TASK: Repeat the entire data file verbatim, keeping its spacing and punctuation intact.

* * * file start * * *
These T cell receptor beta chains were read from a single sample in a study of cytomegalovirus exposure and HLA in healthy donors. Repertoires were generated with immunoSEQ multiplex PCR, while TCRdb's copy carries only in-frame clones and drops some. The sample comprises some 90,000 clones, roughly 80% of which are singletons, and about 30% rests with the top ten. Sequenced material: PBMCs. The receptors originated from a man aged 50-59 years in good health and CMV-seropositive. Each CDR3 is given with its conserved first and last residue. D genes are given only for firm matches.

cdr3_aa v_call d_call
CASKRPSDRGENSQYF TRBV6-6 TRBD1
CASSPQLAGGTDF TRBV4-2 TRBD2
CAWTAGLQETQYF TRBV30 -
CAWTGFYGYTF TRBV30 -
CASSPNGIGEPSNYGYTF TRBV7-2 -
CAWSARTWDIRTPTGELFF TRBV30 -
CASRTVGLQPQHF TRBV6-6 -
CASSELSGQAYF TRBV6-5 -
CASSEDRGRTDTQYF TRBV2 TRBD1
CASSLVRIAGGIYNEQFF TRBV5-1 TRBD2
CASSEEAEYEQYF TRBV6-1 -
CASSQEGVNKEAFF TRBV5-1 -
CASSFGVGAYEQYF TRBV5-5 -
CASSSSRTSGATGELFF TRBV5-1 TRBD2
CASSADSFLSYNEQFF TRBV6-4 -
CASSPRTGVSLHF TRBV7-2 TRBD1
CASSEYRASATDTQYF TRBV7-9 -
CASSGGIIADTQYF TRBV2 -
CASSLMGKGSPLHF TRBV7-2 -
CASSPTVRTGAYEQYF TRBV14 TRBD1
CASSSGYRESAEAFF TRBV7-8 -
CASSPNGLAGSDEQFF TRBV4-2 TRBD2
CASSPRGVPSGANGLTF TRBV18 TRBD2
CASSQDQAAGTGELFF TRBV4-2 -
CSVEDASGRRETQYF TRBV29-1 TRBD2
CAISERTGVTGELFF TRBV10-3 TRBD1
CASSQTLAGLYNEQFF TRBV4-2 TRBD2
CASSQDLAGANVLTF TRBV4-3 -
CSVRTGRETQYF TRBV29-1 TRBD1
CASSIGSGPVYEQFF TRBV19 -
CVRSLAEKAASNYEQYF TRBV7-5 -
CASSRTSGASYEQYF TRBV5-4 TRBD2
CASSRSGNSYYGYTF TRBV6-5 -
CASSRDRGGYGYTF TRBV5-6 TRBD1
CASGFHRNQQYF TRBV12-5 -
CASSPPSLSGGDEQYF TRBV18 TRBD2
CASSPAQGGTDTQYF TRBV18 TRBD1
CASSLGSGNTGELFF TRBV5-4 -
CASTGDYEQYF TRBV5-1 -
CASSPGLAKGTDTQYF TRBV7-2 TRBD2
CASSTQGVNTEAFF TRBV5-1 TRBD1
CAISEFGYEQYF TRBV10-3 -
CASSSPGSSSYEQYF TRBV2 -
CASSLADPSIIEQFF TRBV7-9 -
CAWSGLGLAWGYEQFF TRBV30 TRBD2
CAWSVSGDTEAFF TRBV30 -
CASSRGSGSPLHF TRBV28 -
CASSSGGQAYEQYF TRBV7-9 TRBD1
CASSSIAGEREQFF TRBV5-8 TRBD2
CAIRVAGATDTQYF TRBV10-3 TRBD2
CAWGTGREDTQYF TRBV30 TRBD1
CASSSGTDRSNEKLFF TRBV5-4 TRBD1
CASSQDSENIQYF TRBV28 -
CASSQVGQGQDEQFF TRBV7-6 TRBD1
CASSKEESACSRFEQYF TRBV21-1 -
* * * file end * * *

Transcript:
These T cell receptor beta chains were read from a single sample in a study of cytomegalovirus exposure and HLA in healthy donors. Repertoires were generated with immunoSEQ multiplex PCR, while TCRdb's copy carries only in-frame clones and drops some. The sample comprises some 90,000 clones, roughly 80% of which are singletons, and about 30% rests with the top ten. Sequenced material: PBMCs. The receptors originated from a man aged 50-59 years in good health and CMV-seropositive. Each CDR3 is given with its conserved first and last residue. D genes are given only for firm matches.

cdr3_aa v_call d_call
CASKRPSDRGENSQYF TRBV6-6 TRBD1
CASSPQLAGGTDF TRBV4-2 TRBD2
CAWTAGLQETQYF TRBV30 -
CAWTGFYGYTF TRBV30 -
CASSPNGIGEPSNYGYTF TRBV7-2 -
CAWSARTWDIRTPTGELFF TRBV30 -
CASRTVGLQPQHF TRBV6-6 -
CASSELSGQAYF TRBV6-5 -
CASSEDRGRTDTQYF TRBV2 TRBD1
CASSLVRIAGGIYNEQFF TRBV5-1 TRBD2
CASSEEAEYEQYF TRBV6-1 -
CASSQEGVNKEAFF TRBV5-1 -
CASSFGVGAYEQYF TRBV5-5 -
CASSSSRTSGATGELFF TRBV5-1 TRBD2
CASSADSFLSYNEQFF TRBV6-4 -
CASSPRTGVSLHF TRBV7-2 TRBD1
CASSEYRASATDTQYF TRBV7-9 -
CASSGGIIADTQYF TRBV2 -
CASSLMGKGSPLHF TRBV7-2 -
CASSPTVRTGAYEQYF TRBV14 TRBD1
CASSSGYRESAEAFF TRBV7-8 -
CASSPNGLAGSDEQFF TRBV4-2 TRBD2
CASSPRGVPSGANGLTF TRBV18 TRBD2
CASSQDQAAGTGELFF TRBV4-2 -
CSVEDASGRRETQYF TRBV29-1 TRBD2
CAISERTGVTGELFF TRBV10-3 TRBD1
CASSQTLAGLYNEQFF TRBV4-2 TRBD2
CASSQDLAGANVLTF TRBV4-3 -
CSVRTGRETQYF TRBV29-1 TRBD1
CASSIGSGPVYEQFF TRBV19 -
CVRSLAEKAASNYEQYF TRBV7-5 -
CASSRTSGASYEQYF TRBV5-4 TRBD2
CASSRSGNSYYGYTF TRBV6-5 -
CASSRDRGGYGYTF TRBV5-6 TRBD1
CASGFHRNQQYF TRBV12-5 -
CASSPPSLSGGDEQYF TRBV18 TRBD2
CASSPAQGGTDTQYF TRBV18 TRBD1
CASSLGSGNTGELFF TRBV5-4 -
CASTGDYEQYF TRBV5-1 -
CASSPGLAKGTDTQYF TRBV7-2 TRBD2
CASSTQGVNTEAFF TRBV5-1 TRBD1
CAISEFGYEQYF TRBV10-3 -
CASSSPGSSSYEQYF TRBV2 -
CASSLADPSIIEQFF TRBV7-9 -
CAWSGLGLAWGYEQFF TRBV30 TRBD2
CAWSVSGDTEAFF TRBV30 -
CASSRGSGSPLHF TRBV28 -
CASSSGGQAYEQYF TRBV7-9 TRBD1
CASSSIAGEREQFF TRBV5-8 TRBD2
CAIRVAGATDTQYF TRBV10-3 TRBD2
CAWGTGREDTQYF TRBV30 TRBD1
CASSSGTDRSNEKLFF TRBV5-4 TRBD1
CASSQDSENIQYF TRBV28 -
CASSQVGQGQDEQFF TRBV7-6 TRBD1
CASSKEESACSRFEQYF TRBV21-1 -